LANSING - Incumbents nominees for statewide office continue to hold a wide campaign finance advantage over their challengers for the November election, according to reports filed with the Michigan Bureau of Elections. Candidates for attorney general, secretary of state, lieutenant governor and justice of the supreme court who were nominated at the major parties' fall conventions filed post-convention reports yesterday that cover the reporting period through September 12th.
Constitutional Executive Candidates
Republican Attorney General Bill Schuette has raised $3.3 million and has $1.96 million in cash on hand. His Democratic challenger Mark Totten has raised $335,000 and he has $171,000 in cash on hand.
Republican Secretary of State Ruth Johnson has raised $866,000 and she has $353,000 in cash on hand. Democratic challenger Godfrey Dillard has raised $49,000 and he has $28,600 in cash on hand.
Republican Lieutenant Governor has raised $404,000 and he has $36,000 in cash on hand. The Democratic Lt. Governor candidate, Lisa Brown, dropped a reporting waiver to report a $2,100 in-kind contribution.
In reports that were filed earlier this month, Republican Gov. Rick Snyder reported that he had raised $10.1 million through August 25th and he had $2.9 million in cash on hand. Democratic gubernatorial candidate Mark Schauer reported he had raised $4.7 million and he had less than $76,000 in cash on hand.
All of the minor party candidates for constitutional executive offices have gained reporting waivers that indicate they will raise and spend less than $1,000.
Michigan Supreme Court
There are three seats on the Michgan Supreme Court up for election this November: one two-year term that will complete the term to which incumbent Justice David Viviano, a Republican nominee, was appointed after the resignation of former Justice Diane Hathaway; and two full eight-year terms. Incumbent Justice Brian Zahra, a Republican nominee, is running for reelection and one seat will be open due to the mandatory retirement of Justice Michael Cavanagh, who is now older than age 70 and thus ineligible to run for a new term.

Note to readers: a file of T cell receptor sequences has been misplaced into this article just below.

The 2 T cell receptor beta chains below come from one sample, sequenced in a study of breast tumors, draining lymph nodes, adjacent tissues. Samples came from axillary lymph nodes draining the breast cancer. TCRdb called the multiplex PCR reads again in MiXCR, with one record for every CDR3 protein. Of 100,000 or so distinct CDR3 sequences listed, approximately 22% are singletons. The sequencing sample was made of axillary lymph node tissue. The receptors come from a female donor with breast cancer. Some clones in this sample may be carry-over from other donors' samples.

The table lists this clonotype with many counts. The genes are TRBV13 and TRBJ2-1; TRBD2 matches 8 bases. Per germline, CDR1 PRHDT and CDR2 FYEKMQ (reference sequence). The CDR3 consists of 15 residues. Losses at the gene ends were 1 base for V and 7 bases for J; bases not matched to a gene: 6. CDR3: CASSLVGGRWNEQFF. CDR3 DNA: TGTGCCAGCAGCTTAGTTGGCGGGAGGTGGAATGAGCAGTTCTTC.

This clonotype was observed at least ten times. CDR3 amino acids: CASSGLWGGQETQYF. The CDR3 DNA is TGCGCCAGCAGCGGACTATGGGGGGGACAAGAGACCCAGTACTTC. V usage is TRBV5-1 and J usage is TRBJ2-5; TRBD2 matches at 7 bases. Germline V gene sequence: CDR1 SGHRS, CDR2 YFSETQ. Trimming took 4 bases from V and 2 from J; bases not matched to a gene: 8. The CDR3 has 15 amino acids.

In the contest for the two-year term, Justice Viviano is matched against Wayne County Circuit Court Judge Deborah Thomas. Justice Viviano has raised $662,000 and he has $350,000 in cash on hand. Judge Thomas has raised $29,000 and she has $9,000 in cash on hand.
Among the four major party nominees for the two eight-year terms, Justice Brian Zahra has raised the most money, $668,000, and he has the most cash on hand, $350,000.
Justices Zahra and Viviano have nearly identical fundraising profiles as they have split the proceeds from 14 joint fundraising events. They also have booked joint television advertisements for the last weeks of the campaign.
Democratic nominee Richard Bernstein has the second-highest fundraising total among the candidates for the eight-year terms. He has raised $450,000 and he has $164,000 in cash on hand. Mr. Bernstein has self-funded more than $407,000 of his total, and like the incumbents he has contracts for television advertising in the campaign's final weeks.
Kent County Circuit Court Judge James Redford, a Republican nominee who established a campaign committee in February, has raised $300,000 and has more than $217,000 in cash on hand.
Court of Appeals Judge William Murphy, a Democratic nominee and 1996 candidate for the Supreme Court, established his campaign committee after the August convention and he has raised $36,500. Judge Murphy reported $34,500 in cash on hand.
There are two minor party nominees for justice of the supreme court, Doug Dern and Kerry Morgan, who have campaign finance reporting waivers.